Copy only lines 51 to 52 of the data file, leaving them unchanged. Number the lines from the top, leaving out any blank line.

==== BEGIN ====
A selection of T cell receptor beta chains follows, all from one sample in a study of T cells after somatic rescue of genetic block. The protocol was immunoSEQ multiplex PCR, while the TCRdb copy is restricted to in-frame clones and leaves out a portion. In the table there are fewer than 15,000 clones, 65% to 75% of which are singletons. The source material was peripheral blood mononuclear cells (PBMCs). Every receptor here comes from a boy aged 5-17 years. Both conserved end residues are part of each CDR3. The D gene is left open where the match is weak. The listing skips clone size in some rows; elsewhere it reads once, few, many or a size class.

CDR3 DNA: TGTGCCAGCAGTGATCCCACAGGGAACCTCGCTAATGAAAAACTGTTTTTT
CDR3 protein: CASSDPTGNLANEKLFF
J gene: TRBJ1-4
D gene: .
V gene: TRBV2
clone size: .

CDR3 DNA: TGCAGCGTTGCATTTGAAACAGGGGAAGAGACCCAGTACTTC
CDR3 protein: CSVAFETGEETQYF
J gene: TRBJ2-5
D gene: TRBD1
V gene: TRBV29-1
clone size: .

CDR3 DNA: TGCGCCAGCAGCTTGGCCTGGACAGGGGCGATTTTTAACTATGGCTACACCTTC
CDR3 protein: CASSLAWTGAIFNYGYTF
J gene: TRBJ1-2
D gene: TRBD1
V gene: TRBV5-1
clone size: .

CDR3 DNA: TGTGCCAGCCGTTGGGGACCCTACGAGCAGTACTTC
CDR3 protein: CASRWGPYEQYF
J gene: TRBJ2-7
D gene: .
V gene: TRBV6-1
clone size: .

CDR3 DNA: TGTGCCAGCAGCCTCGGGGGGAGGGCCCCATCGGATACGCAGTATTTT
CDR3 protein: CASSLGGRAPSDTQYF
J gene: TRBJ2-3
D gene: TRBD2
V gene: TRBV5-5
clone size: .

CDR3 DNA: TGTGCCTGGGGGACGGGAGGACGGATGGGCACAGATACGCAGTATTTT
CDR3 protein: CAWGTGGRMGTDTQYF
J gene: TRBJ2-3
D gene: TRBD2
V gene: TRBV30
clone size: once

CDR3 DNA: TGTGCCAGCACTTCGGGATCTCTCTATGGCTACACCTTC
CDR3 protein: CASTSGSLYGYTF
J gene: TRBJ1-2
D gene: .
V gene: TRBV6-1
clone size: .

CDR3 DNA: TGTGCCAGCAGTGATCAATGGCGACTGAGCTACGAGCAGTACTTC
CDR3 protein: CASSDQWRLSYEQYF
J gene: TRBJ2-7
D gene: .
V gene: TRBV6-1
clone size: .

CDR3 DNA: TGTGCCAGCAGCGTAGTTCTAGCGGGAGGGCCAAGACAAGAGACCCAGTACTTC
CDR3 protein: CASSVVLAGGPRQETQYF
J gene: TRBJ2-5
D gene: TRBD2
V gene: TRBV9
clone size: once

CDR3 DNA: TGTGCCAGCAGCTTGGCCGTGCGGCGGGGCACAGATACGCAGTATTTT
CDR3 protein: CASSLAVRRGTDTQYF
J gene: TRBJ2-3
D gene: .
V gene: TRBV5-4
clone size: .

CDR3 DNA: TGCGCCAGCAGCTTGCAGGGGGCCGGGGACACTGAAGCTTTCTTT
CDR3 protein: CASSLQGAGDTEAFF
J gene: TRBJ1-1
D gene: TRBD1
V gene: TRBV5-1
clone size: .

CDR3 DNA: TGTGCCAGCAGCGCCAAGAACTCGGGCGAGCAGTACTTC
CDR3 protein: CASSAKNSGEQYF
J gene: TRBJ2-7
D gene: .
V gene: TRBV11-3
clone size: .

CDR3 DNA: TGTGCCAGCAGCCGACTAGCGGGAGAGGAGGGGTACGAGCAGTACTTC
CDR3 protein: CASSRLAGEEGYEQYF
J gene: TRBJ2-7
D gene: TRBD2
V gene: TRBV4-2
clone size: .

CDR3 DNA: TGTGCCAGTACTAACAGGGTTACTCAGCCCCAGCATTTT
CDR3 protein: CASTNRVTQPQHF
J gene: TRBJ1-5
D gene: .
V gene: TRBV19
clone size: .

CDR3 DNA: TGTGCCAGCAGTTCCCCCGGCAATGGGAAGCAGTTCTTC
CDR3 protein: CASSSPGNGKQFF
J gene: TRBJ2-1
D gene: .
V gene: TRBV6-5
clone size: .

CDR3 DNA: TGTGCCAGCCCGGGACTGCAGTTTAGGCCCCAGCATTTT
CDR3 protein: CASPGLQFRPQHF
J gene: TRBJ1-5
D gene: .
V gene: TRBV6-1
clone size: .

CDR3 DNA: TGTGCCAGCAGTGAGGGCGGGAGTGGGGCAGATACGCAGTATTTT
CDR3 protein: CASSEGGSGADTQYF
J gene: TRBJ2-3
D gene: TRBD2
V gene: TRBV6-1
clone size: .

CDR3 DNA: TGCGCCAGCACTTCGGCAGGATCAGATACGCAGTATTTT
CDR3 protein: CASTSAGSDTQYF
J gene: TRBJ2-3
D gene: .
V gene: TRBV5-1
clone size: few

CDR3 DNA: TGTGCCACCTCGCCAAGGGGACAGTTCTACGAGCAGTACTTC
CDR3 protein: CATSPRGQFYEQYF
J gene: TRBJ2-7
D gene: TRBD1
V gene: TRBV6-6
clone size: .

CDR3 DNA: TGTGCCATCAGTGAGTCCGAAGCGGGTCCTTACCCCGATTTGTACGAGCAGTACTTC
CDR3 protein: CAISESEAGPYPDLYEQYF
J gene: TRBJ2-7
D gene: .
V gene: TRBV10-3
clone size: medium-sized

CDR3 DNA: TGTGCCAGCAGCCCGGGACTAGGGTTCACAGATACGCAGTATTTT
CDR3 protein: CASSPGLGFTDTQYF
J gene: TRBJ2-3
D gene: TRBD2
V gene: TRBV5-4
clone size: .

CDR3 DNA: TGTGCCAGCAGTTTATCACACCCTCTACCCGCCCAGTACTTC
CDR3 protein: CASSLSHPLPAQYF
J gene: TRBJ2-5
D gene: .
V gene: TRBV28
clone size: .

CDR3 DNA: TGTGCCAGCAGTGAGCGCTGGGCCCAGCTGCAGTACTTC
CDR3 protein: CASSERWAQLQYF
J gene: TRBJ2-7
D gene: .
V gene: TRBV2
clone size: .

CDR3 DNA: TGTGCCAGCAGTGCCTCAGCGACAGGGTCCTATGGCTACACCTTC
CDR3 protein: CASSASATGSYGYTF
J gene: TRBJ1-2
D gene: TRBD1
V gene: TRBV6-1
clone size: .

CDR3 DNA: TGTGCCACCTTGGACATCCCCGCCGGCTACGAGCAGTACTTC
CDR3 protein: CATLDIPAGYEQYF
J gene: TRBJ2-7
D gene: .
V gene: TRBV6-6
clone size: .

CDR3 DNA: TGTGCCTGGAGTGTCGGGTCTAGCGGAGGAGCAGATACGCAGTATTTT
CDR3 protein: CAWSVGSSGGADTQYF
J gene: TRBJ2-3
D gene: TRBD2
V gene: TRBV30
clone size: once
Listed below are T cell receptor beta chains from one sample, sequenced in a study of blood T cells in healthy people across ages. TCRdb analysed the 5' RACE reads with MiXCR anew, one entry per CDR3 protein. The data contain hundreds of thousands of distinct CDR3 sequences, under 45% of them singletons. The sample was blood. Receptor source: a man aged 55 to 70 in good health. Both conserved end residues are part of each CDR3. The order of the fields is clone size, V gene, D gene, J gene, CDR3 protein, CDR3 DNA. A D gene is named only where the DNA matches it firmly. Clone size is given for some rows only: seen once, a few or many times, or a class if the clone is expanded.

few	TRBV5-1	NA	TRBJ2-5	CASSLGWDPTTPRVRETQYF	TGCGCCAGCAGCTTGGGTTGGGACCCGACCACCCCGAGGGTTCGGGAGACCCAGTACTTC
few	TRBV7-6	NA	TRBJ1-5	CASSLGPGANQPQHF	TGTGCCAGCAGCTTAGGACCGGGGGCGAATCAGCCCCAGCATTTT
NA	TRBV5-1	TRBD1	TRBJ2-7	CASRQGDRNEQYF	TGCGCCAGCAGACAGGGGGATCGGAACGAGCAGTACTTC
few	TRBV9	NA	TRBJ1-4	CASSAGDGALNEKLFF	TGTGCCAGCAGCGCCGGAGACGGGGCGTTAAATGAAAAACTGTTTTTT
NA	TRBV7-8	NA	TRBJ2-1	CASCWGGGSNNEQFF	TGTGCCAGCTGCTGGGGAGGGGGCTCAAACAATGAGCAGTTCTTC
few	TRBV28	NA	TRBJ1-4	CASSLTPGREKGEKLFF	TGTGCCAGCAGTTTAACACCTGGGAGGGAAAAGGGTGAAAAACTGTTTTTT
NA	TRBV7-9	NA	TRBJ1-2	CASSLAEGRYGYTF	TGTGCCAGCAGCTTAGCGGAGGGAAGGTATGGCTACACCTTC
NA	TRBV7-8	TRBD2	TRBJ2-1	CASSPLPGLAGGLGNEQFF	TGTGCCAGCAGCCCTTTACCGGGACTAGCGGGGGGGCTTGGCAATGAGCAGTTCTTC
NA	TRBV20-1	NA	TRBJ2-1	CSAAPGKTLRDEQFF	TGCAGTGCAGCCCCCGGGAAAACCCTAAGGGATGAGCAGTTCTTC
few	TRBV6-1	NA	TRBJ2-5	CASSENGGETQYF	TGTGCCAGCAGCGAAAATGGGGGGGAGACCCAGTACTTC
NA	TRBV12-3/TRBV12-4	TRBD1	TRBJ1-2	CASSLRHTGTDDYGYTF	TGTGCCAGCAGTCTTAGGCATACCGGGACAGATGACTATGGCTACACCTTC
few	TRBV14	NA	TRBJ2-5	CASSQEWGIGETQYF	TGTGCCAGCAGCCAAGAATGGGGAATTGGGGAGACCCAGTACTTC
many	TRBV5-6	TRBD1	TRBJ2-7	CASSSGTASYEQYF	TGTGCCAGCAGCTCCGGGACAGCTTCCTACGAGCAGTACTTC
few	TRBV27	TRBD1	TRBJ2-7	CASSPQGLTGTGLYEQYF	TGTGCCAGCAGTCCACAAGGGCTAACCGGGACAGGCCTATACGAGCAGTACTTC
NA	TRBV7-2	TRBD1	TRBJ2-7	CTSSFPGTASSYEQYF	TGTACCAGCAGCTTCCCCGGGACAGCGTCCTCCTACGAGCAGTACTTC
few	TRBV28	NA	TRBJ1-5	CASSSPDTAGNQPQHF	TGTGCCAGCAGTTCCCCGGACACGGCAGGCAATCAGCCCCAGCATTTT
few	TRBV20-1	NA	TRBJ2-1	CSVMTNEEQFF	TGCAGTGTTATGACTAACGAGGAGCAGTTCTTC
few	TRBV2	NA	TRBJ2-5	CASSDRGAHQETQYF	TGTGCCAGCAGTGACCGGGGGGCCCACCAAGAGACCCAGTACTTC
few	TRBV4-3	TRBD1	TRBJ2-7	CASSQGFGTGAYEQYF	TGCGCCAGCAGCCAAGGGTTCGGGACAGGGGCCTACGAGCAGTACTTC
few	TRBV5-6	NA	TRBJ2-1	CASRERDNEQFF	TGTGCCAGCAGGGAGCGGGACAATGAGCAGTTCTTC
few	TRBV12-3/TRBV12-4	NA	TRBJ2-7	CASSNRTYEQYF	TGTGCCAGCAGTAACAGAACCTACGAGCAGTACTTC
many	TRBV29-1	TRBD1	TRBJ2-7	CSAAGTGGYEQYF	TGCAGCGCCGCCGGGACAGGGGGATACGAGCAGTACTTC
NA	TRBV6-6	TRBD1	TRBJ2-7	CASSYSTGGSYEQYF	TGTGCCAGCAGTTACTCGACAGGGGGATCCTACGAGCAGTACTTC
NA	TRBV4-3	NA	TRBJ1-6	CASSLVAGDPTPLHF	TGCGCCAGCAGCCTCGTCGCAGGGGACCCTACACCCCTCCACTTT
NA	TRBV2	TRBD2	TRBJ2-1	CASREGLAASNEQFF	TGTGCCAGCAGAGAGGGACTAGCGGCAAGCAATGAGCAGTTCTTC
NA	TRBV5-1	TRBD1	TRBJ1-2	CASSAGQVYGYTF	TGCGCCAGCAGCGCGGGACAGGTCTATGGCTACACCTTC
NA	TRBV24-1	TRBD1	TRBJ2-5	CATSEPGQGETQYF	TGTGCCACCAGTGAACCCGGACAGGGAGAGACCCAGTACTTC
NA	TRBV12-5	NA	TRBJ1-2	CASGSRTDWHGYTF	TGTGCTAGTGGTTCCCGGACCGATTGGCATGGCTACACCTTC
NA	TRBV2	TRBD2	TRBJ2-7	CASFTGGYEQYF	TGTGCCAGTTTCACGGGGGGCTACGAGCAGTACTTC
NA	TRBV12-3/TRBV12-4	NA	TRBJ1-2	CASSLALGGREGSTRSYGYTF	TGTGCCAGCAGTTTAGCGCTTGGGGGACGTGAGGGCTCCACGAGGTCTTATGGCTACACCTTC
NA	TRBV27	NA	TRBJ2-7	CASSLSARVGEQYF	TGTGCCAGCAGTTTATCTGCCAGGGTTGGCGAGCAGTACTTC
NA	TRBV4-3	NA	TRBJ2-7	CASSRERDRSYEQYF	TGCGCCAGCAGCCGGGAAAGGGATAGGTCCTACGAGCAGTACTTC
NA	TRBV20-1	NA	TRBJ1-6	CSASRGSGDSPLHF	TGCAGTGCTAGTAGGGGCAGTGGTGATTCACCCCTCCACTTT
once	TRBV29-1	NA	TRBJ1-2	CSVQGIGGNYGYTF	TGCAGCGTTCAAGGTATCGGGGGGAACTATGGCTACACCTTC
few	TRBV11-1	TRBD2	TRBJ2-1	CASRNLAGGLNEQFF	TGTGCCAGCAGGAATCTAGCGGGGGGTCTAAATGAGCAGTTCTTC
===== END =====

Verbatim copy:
CDR3 protein: CASSVVLAGGPRQETQYF
J gene: TRBJ2-5